After his disappointing improved-vacuum-tube invention (see below), Kates did not give up. He went on to make important contributions in coordinating traffic lights to ease traffic flows.
(p. A9) When he demonstrated a computer tic-tac-toe game called Bertie the Brain in 1950, Josef Kates thought he was on the verge of making a fortune. The game, introduced at the Canadian National Exhibition, featured streamlined vacuum tubes invented by the Austrian-born Dr. Kates, who came to Canada in the 1940s as a refugee from Nazism. He hoped the tubes would revolutionize computing.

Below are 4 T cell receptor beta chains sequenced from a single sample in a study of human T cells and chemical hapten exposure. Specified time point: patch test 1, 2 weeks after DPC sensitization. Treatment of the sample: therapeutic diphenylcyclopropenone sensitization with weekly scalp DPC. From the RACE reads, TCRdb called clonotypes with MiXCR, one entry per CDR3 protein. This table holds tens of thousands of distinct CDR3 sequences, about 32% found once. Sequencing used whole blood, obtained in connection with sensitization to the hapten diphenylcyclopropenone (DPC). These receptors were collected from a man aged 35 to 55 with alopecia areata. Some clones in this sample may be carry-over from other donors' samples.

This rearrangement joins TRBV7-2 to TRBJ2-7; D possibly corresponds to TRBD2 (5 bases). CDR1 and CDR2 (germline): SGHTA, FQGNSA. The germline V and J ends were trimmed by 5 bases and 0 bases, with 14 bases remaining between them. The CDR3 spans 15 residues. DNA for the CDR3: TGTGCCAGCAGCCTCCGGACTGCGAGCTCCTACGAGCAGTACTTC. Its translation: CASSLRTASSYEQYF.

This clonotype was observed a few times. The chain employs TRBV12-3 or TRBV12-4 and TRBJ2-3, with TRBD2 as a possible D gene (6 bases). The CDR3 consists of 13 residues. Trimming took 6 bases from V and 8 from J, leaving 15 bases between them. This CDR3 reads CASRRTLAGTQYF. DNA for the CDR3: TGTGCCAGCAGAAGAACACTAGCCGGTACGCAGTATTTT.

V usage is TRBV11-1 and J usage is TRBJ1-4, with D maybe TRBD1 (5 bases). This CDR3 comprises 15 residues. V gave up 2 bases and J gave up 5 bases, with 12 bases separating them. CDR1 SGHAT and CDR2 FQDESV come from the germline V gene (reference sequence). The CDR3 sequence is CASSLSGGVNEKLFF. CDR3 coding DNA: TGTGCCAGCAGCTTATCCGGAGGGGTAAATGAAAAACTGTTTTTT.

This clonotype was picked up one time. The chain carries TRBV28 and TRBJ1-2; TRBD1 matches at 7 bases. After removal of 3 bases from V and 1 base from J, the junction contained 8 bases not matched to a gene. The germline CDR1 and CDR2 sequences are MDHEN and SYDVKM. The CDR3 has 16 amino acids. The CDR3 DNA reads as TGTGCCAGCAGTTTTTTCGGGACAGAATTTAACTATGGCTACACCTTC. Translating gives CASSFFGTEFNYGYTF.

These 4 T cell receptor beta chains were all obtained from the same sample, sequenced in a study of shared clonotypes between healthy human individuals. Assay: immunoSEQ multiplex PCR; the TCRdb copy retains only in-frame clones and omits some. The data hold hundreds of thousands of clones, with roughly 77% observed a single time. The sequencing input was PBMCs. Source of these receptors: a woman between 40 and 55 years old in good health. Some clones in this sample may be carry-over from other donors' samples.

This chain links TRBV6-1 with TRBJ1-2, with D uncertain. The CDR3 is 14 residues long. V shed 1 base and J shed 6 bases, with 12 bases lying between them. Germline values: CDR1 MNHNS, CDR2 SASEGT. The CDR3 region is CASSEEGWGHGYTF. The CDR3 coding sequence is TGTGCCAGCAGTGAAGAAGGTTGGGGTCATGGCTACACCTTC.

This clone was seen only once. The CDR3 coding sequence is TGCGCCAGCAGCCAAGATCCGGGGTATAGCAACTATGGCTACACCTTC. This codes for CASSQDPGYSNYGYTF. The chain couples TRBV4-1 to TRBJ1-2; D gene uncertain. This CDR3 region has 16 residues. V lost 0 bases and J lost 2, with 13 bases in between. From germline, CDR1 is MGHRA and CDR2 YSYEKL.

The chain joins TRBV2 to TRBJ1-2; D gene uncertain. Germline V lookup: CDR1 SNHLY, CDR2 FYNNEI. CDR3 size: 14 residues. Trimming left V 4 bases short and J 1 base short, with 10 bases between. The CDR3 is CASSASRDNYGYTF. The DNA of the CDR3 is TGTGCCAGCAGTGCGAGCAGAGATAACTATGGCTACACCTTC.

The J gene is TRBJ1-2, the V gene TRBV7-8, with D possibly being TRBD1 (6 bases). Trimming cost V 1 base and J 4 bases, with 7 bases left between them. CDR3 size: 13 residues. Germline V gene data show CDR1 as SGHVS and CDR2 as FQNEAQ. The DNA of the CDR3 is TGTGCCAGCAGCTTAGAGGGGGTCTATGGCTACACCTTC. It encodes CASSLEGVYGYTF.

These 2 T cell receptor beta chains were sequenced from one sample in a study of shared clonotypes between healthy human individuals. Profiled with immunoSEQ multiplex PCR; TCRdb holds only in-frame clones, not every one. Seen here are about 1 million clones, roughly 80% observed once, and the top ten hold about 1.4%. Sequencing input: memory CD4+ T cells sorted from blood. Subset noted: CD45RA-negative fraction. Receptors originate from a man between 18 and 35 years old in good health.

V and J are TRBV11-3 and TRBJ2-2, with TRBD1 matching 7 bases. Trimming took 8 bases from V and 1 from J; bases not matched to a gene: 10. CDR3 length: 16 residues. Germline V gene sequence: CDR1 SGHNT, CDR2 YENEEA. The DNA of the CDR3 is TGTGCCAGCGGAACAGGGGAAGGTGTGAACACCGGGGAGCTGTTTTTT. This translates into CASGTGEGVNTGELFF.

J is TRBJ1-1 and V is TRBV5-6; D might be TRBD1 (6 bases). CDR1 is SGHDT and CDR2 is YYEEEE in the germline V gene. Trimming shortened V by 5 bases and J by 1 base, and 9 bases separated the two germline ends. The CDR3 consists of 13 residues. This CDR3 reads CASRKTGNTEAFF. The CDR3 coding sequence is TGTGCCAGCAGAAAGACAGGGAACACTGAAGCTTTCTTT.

His timing was off. The rise of semiconductors was about to render vacuum tubes obsolete as computer components. “I got the patent, but the patent was useless,” he said in an oral history. “Okay, so on goes the world.”
For the full obituary, see:
(Note: the online version of the obituary has the date July 27, 2018, and has the title “Josef Kates Found Ways to Unsnarl Traffic and Solve Business Problems With Computers.”)